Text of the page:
The authors compared their results with those from other studies evaluating the effectiveness and cost-effectiveness of rosuvastatin and which had also found rosuvastatin to be effective and highly cost-effective in the treatment of hypercholesterolaemia. The issue of generalisability to other settings was partially addressed in the sensitivity analysis. The authors do not appear to have presented their results selectively and their conclusions reflected the scope of the analysis. The authors did not report any other limitation to their study.
Implications of the study
The authors reported that rosuvastatin 10 mg was cost-effective in treating patients to goal and was likely to further reduce costs by avoiding the need for dose titration in most patients.
Source of funding
Supported by AstraZeneca, Pfizer, KOS and GlaxoSmithKline.
Hirsch M, O'Donnell J C, Jones P. Rosuvastatin is cost-effective in treating patients to low-density lipoprotein-cholesterol goals compared with atorvastatin, pravastatin and simvastatin: analysis of the STELLAR trial. European Journal of Cardiovascular Prevention and Rehabilitation 2005; 12(1): 18-28
Other publications of related interest
Jones PH, Davidson MH, Stein EA, et al. Comparison of the efficacy and safety of rosuvastatin versus atorvastatin, simvastatin and pravastatin across doses (STELLAR trial). Am J Cardiol 2003;92:152-60.
Palmer SJ, Brady AJ, Ratcliffe AE. The cost-effectiveness of a new statin (rosuvastatin) in the UK NHS. Int J Clin Pract 2003;57:792-800.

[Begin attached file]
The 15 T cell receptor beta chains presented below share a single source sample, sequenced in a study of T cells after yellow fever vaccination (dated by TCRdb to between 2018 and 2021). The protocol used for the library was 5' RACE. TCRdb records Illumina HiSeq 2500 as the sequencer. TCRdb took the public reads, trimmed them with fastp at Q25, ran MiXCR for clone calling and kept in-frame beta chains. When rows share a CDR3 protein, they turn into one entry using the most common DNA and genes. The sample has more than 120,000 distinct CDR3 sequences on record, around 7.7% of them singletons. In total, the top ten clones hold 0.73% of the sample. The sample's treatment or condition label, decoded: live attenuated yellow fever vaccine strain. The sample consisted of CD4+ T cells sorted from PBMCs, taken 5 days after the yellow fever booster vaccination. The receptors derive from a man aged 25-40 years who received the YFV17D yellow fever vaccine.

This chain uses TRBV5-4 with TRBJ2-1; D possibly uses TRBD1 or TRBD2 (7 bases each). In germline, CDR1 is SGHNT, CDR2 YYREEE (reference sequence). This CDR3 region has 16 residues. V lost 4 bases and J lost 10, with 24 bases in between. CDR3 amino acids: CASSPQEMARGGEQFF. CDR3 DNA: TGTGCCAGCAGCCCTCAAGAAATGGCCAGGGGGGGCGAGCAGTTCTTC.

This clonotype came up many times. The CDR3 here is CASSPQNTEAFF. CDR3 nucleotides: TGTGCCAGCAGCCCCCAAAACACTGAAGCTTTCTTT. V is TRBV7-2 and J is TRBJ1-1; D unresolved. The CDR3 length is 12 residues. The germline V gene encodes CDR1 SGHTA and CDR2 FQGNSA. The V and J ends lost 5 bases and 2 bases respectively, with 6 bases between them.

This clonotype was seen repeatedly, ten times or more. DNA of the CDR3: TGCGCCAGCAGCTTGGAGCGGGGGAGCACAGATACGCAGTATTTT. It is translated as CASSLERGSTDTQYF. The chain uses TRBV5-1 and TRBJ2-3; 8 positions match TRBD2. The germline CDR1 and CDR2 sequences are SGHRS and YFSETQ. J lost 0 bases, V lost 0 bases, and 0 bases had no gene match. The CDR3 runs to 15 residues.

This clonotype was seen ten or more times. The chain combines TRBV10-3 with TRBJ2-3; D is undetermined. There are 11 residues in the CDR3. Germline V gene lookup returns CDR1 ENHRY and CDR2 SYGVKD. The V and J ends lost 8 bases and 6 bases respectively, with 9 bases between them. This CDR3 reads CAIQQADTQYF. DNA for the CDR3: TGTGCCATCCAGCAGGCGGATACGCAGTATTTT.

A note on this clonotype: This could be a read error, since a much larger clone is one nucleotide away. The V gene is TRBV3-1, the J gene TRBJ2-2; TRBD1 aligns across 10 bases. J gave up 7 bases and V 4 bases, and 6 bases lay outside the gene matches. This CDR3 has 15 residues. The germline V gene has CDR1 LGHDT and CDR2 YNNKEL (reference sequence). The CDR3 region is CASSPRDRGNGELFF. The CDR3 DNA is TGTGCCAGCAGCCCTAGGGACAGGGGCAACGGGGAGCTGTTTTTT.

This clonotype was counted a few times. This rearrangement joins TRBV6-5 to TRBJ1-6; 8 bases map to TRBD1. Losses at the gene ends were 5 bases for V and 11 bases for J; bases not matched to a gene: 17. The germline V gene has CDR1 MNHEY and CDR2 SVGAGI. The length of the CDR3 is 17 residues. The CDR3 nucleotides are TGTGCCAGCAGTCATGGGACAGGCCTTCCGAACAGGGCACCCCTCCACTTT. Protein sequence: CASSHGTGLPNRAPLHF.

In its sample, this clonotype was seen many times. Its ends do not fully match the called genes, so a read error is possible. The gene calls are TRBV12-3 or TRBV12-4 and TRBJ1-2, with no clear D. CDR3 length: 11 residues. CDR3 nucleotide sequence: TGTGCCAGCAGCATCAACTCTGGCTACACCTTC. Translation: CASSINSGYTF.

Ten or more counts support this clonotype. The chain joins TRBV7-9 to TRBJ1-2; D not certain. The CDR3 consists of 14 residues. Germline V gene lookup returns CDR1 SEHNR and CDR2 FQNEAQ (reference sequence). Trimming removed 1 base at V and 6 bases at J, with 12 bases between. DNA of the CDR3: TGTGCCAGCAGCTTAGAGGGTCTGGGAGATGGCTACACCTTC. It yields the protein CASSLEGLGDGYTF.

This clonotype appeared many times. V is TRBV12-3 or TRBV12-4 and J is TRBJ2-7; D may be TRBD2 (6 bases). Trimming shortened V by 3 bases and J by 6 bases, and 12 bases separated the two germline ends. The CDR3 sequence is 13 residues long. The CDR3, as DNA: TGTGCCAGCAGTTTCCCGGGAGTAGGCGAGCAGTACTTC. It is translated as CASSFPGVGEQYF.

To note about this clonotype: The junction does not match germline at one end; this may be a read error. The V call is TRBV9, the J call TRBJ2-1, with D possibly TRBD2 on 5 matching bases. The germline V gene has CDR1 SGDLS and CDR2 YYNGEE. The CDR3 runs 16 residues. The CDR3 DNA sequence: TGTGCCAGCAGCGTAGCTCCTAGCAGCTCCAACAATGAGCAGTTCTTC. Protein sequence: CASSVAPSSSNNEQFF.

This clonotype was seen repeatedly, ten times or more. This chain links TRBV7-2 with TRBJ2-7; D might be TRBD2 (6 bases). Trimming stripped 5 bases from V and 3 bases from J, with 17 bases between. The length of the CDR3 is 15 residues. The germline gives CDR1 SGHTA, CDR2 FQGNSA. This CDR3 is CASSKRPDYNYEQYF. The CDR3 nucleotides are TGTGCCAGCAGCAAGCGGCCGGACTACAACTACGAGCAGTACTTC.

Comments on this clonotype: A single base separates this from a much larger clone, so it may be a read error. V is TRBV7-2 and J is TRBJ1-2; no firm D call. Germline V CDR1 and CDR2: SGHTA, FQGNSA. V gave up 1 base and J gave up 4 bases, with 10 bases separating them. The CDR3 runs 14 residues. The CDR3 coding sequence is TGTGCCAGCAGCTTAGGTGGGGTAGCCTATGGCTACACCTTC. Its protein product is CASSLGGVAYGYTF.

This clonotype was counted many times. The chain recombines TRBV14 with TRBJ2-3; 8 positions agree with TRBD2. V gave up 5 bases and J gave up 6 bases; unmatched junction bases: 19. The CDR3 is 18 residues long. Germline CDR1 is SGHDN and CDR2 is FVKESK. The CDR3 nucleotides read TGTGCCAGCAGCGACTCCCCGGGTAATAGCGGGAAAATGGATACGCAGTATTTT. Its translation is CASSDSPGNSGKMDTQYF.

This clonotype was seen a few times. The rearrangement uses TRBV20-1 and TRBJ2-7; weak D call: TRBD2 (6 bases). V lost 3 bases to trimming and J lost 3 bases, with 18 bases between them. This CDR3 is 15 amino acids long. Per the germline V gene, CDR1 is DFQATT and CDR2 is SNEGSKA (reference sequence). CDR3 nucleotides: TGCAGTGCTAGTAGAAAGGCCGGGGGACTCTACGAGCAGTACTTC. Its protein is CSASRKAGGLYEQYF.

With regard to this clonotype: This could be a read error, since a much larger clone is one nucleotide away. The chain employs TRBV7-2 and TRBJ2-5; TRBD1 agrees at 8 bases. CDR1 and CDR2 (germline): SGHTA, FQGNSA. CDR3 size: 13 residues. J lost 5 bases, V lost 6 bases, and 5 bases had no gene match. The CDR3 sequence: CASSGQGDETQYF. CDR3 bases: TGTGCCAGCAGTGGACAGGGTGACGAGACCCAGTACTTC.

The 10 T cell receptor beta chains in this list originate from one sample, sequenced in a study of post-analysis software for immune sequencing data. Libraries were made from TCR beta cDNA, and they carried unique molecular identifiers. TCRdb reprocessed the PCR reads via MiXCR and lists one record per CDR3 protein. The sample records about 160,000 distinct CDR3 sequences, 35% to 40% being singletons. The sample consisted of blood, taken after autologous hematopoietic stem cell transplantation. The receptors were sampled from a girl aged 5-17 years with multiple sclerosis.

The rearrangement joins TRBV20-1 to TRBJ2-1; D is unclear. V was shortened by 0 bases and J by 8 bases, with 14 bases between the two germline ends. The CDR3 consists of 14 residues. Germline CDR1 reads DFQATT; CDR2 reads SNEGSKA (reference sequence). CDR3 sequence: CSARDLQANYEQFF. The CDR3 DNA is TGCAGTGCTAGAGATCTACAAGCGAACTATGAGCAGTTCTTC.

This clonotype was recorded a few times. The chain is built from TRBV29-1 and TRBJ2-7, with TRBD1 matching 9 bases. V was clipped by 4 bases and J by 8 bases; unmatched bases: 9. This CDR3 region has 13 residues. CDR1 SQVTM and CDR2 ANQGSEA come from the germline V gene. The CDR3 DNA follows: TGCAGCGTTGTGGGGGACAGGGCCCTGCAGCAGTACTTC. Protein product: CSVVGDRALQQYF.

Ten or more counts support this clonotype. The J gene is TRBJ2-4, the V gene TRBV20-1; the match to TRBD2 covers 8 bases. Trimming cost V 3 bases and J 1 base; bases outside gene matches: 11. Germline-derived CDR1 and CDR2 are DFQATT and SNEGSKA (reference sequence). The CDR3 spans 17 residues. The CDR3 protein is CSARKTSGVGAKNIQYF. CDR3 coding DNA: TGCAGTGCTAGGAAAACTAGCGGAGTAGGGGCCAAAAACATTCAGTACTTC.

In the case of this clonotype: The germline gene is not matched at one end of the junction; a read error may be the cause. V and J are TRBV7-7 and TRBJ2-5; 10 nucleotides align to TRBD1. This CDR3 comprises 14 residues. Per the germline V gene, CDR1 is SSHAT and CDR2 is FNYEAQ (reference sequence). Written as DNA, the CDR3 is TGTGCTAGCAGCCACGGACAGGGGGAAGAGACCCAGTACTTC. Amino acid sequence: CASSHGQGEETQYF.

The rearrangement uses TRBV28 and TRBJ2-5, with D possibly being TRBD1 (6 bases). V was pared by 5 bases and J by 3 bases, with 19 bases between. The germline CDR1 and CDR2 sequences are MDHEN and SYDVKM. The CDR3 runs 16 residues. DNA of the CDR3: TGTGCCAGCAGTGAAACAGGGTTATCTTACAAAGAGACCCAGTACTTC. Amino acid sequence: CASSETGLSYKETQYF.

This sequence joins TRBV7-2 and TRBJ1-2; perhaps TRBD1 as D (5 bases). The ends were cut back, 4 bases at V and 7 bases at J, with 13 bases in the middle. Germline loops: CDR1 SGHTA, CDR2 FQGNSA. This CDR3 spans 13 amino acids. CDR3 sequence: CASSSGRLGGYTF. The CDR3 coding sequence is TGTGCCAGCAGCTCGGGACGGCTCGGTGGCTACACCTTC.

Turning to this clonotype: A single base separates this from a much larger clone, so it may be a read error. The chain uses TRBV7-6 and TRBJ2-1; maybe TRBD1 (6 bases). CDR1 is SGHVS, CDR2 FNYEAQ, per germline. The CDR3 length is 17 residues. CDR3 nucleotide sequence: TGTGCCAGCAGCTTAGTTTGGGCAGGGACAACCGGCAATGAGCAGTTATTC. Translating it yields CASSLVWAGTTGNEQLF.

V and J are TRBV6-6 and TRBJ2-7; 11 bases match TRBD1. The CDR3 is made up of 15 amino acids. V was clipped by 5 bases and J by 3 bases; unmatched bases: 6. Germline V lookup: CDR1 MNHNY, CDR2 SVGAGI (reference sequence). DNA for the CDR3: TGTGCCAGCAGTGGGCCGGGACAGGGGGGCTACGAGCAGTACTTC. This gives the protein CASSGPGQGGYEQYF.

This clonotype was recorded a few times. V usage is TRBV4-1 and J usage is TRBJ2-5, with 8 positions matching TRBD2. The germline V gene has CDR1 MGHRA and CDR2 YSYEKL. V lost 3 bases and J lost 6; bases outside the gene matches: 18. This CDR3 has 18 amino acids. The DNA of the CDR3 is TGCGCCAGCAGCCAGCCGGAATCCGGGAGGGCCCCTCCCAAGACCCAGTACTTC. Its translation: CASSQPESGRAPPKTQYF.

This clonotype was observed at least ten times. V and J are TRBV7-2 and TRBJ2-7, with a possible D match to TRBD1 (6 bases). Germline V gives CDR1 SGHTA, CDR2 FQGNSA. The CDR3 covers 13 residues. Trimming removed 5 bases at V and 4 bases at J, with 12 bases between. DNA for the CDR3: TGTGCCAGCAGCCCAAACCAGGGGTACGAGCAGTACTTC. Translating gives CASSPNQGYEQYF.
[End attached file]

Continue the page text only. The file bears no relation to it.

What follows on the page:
Jonsson B, Johannesson M, Kjekshus J, et al. Cost-effectiveness of cholesterol lowering. Results from the Scandinavian Simvastatin Survival Study (4S). Eur Heart J 1996;17:1001-7.
Subject indexing assigned by NLM
Atorvastatin Calcium; Cardiovascular Diseases /economics /prevention & Cholesterol, LDL /drug effects; Cost-Benefit Analysis; Drug Costs /statistics & Economics, Pharmaceutical; Fluorobenzenes /economics /therapeutic use; Heptanoic Acids /economics /therapeutic use; Humans; Hydroxymethylglutaryl-CoA Reductase Inhibitors /economics /therapeutic use; Hypercholesterolemia /drug therapy /economics; Pravastatin /economics /therapeutic use; Pyrimidines /economics /therapeutic use; Pyrroles /economics /therapeutic use; Retrospective Studies; Rosuvastatin Calcium; Simvastatin /economics /therapeutic use; Sulfonamides /economics /therapeutic use; control; numerical data
Date bibliographic record published
Date abstract record published